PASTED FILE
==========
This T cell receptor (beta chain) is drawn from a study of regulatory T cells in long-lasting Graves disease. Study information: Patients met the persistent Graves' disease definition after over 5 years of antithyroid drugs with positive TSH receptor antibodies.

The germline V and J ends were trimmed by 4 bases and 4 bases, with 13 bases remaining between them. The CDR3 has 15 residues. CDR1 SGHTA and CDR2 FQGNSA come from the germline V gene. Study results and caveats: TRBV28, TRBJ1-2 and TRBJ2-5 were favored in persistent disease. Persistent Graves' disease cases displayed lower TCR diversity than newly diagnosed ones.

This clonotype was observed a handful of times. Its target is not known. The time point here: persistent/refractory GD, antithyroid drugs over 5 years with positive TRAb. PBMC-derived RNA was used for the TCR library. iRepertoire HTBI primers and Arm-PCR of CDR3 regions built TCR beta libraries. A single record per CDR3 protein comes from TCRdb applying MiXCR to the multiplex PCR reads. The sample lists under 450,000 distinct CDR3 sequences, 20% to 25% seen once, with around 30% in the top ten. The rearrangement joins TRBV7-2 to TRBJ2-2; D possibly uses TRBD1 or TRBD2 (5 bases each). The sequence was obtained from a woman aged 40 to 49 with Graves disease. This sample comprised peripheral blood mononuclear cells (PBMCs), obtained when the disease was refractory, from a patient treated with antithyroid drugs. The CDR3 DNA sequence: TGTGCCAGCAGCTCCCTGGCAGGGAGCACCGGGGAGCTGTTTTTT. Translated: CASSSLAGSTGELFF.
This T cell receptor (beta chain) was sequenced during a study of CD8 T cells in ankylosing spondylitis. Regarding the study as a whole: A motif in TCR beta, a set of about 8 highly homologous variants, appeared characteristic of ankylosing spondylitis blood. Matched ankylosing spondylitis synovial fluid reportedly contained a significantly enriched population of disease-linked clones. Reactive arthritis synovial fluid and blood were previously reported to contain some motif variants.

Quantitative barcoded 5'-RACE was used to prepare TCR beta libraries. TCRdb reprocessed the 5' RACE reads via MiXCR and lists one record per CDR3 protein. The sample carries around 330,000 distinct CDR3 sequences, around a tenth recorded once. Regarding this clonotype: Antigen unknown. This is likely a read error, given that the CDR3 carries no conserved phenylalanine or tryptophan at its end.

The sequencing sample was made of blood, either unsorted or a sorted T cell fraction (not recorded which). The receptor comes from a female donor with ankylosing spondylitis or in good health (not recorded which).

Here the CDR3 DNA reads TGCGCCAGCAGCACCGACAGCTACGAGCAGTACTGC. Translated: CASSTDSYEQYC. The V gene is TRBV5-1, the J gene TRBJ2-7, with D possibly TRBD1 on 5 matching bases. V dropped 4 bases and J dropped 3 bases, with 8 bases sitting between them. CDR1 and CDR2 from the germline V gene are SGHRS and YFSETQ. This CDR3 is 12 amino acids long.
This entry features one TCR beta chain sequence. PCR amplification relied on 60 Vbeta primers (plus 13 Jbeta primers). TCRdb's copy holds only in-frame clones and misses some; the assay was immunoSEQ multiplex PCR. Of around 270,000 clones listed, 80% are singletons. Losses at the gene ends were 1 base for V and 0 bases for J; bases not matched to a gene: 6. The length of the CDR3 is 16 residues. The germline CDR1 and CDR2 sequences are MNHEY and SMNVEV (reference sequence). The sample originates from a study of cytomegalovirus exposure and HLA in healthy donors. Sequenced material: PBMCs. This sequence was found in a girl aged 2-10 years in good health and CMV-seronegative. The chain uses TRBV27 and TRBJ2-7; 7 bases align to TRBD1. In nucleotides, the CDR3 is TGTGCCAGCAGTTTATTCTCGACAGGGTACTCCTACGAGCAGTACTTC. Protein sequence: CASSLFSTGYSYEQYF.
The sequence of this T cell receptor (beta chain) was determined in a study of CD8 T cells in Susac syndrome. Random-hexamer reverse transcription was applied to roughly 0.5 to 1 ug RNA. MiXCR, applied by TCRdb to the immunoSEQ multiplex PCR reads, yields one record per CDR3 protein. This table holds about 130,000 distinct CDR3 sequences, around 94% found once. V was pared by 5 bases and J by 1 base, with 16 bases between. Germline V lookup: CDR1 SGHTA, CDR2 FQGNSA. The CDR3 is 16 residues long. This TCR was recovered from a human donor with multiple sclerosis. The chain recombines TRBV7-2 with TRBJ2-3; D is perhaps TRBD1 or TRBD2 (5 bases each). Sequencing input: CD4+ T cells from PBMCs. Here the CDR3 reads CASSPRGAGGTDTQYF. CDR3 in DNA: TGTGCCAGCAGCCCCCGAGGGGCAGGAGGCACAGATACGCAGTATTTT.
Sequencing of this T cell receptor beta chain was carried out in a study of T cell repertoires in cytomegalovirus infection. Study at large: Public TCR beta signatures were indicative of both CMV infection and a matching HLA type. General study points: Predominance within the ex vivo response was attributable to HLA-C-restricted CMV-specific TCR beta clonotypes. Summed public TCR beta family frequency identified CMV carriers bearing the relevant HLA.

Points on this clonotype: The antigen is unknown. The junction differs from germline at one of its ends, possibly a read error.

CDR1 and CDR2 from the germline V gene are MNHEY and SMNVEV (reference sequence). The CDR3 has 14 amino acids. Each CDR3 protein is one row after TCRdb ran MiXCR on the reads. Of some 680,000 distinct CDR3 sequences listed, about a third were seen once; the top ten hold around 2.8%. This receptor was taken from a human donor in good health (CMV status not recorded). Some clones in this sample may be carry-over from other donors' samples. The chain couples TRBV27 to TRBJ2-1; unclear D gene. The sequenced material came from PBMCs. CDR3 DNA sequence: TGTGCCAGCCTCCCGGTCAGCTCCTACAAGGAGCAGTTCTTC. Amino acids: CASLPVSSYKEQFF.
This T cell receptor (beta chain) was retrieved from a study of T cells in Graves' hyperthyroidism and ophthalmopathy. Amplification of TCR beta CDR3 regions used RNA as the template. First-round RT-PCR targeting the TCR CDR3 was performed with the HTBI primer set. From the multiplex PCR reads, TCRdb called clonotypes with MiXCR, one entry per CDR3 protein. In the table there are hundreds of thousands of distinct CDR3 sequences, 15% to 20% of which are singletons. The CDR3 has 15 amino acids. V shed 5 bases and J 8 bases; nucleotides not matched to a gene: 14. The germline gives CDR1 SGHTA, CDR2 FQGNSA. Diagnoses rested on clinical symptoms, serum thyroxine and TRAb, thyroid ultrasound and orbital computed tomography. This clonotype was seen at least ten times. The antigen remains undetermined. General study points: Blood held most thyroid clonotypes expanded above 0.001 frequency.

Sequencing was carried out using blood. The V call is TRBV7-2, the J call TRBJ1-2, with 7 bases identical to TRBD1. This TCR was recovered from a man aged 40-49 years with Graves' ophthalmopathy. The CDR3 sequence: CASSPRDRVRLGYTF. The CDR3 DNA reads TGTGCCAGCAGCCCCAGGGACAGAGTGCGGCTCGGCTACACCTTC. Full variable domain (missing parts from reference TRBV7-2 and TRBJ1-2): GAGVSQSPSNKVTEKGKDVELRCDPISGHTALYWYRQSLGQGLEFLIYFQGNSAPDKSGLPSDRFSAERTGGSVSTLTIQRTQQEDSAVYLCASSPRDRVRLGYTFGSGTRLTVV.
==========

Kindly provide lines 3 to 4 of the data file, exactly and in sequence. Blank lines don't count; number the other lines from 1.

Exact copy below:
This clonotype was observed a handful of times. Its target is not known. The time point here: persistent/refractory GD, antithyroid drugs over 5 years with positive TRAb. PBMC-derived RNA was used for the TCR library. iRepertoire HTBI primers and Arm-PCR of CDR3 regions built TCR beta libraries. A single record per CDR3 protein comes from TCRdb applying MiXCR to the multiplex PCR reads. The sample lists under 450,000 distinct CDR3 sequences, 20% to 25% seen once, with around 30% in the top ten. The rearrangement joins TRBV7-2 to TRBJ2-2; D possibly uses TRBD1 or TRBD2 (5 bases each). The sequence was obtained from a woman aged 40 to 49 with Graves disease. This sample comprised peripheral blood mononuclear cells (PBMCs), obtained when the disease was refractory, from a patient treated with antithyroid drugs. The CDR3 DNA sequence: TGTGCCAGCAGCTCCCTGGCAGGGAGCACCGGGGAGCTGTTTTTT. Translated: CASSSLAGSTGELFF.
This T cell receptor (beta chain) was sequenced during a study of CD8 T cells in ankylosing spondylitis. Regarding the study as a whole: A motif in TCR beta, a set of about 8 highly homologous variants, appeared characteristic of ankylosing spondylitis blood. Matched ankylosing spondylitis synovial fluid reportedly contained a significantly enriched population of disease-linked clones. Reactive arthritis synovial fluid and blood were previously reported to contain some motif variants.